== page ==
Gregorio's newest book tackles a monstrously-important emerging issue: the question of gender identity and what it means to be a boy or a girl in a world that often does not understand ambiguity or respect self-determination. Kristin, a girl born with Androgen Insensitivity Syndrome (AIS), is a sympathetic protagonist and a compassionate introduction to intersex individuals. The author's willingness to tackle hate crimes, teenage sexuality, and high school bullying without melodramatics or coy aversion to the details gives Kristin's story a particularly realistic feel. Sensitive and informative, None of the Above is a valuable fictional resource.
There are books you read to enrich yourself, to revel in the artistry of the English language. And then there's books that you read because they keep you up all night with giant freaking space battles. Golden Son the latter, and a paragon in the "neat, something else blew up" genre. Pretty much everything you could possibly want in a dystopian sci-fi novel is turned up to eleven, and then Brown adds even more explosions, betrayals, and gory duels. This book was exciting enough that I cried, couldn't eat, and then experienced a little chest pain. Highly recommended to people who enjoy juggling things on fire or wrestling alligators.
My problem with Brian Vaughn is that everything he does is brilliant. I learned this troubling fact when I was first introduced to his work with this series. And hey -- if you missed this when it was new, don't worry, it's still just as good a decade later. Yorick Brown is the only surviving man when a plague wipes out every man on Earth. What sounds like the lurid plot for a sexploitation film becomes the vehicle for the most touching exploration of love, gender, and coming-of-age I've ever found in a graphic novel. I should confess that I'm a total evangelist for this series, and hopefully, after you read it, you will be too.
You might be on the fence regarding this book, what with how similar it sounds to Harry Potter. Clare and Black do pull heavily from the "magical school" trope to draw in initial attention. But although I thought I'd find it derivative and boring, I never did. The two authors deftly introduce a likable and diverse cast of teenagers navigating the perils of friendship, loyalty, and encroaching war without coming across as cheesy or insincere. Where they really shine is the absolute doozy of a plot twist at the end. I thought I had this one's "big reveal" pinned down, only to be totally thwarted halfway through and then blindsided by the actual reveal. This series starter is sure to please the voracious middle-grade and teenage fantasy enthusiasts in your life.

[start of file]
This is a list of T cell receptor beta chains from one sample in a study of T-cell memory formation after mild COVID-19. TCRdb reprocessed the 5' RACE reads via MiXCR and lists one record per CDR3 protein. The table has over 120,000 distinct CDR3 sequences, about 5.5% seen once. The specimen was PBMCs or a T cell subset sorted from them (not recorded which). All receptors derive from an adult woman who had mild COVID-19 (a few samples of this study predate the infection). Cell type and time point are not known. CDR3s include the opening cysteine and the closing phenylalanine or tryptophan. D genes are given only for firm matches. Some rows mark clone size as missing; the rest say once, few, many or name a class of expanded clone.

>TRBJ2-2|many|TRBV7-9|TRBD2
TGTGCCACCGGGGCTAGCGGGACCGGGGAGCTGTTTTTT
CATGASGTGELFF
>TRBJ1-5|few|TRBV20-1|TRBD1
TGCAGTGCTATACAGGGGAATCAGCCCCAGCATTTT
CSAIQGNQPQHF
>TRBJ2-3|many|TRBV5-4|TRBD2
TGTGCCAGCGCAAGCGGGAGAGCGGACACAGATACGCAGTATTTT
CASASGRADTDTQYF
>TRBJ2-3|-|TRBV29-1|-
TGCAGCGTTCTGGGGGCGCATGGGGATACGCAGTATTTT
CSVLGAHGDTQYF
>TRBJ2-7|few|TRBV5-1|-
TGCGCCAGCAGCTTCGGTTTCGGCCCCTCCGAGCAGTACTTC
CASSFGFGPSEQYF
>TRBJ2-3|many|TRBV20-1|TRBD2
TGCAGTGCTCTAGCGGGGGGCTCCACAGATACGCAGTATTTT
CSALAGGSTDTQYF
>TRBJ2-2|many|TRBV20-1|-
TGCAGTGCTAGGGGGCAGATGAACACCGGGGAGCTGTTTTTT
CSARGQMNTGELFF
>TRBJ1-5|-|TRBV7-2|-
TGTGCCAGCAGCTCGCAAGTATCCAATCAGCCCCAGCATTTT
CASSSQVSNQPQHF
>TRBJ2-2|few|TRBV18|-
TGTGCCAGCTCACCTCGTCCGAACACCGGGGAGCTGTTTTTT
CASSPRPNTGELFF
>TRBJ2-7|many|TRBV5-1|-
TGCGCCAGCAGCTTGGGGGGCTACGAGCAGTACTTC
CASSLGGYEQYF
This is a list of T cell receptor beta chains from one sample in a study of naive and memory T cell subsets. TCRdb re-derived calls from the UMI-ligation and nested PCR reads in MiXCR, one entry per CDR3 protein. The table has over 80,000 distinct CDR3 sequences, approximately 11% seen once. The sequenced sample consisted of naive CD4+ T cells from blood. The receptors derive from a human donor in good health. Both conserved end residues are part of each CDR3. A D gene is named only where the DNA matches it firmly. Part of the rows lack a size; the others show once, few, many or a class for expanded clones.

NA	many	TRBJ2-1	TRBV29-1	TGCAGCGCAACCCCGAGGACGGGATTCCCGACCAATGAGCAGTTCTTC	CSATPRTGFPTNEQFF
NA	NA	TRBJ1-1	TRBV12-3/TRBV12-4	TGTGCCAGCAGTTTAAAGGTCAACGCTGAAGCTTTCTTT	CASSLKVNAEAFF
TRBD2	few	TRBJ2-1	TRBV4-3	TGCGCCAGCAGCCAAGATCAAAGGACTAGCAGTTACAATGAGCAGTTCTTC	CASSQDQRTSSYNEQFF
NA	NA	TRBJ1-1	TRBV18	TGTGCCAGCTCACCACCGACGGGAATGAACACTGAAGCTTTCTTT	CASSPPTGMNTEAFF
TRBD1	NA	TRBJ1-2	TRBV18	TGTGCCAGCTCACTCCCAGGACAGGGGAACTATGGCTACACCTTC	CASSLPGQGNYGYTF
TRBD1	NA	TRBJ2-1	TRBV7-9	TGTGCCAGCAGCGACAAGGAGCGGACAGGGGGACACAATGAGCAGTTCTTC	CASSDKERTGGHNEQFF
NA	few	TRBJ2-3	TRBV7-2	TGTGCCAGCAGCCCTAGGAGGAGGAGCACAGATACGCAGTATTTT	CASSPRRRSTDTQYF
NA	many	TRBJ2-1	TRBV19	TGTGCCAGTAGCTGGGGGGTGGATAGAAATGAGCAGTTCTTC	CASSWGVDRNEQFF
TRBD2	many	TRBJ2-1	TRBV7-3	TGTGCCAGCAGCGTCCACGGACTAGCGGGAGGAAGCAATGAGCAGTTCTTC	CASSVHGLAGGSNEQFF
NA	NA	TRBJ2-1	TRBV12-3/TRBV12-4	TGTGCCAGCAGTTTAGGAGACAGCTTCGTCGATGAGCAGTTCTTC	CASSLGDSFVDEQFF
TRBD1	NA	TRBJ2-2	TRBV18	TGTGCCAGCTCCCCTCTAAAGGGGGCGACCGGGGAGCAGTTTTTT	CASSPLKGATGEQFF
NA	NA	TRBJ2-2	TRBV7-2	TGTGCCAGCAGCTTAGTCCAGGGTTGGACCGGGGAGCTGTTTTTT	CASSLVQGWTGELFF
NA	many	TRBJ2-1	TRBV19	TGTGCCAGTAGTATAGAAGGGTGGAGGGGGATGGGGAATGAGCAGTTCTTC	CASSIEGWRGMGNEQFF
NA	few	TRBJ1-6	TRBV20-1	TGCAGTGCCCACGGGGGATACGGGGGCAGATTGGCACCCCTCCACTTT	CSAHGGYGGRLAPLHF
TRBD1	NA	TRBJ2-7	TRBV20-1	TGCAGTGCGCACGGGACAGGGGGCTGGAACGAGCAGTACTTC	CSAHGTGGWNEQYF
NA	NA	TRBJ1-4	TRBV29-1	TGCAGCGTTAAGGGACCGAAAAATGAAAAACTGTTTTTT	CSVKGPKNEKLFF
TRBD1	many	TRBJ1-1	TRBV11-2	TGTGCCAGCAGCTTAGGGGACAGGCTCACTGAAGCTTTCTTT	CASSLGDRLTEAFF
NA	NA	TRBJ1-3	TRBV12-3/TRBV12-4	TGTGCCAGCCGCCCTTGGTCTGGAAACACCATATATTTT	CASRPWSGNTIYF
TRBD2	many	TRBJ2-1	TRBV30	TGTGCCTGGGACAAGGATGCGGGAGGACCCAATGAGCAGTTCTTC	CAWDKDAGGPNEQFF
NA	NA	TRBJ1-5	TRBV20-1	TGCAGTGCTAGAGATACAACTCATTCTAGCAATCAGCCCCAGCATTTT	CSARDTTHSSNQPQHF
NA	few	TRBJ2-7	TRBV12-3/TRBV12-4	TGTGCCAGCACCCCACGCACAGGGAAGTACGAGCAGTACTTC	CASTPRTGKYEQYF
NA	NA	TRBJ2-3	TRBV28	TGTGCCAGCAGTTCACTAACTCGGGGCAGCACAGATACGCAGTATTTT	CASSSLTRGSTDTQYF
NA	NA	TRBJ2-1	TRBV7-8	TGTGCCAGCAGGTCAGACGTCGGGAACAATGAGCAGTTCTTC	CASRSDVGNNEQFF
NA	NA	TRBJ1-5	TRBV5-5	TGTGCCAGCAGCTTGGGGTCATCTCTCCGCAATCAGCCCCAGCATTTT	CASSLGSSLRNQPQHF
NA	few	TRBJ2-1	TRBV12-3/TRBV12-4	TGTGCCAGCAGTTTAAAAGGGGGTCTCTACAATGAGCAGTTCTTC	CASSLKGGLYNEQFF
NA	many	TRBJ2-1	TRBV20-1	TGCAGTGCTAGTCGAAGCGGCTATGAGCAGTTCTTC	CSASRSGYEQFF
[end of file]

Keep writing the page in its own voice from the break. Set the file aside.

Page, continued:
Where was this book when I was in high school economics? Chang's brilliant and timely hands-on guide to basic economics demystifies the financial headlines while unearthing all the ideological and historical context behind the op-ed articles. If textbooks were written like this, we'd have a world of the very "active economic citizens" that Chang beseeches his readers to become -- before more bad economic decisions go unquestioned. Pick this one up if you want to be the person in every Happy Hour conversation who finds herself or himself cringing at your friends' opinions.
The best non-fiction books, in my opinion, shouldn't just entertain you, they should change you. Carr, like in The Shallows, expertly takes an ubiquitous convenience of modern life--previously the Internet and now, automation--and dismantles everyday idealistic assumption about the benefits of their increasing dominance of our lives. Using a mix of anecdotes, statistics, history, and even the theories of the Luddites and Marxists, Carr provides many convincing reasons why we should think twice before putting technological progress--self-driving cars, self-flying planes, self-trading stocks--before human beings who may not be best served by becoming mere shepherds or monitors of complex systems and algorithms. His chapter about how the brain processes spatial information, for instance, compelled me to turn off my GPS before I lose my sense of direction and become a slave to my smartphone. But Carr is not simply an alarmist. The Glass Cage is still a celebration of technology and progress, but one that asks us to consider the human consequences of its misuse.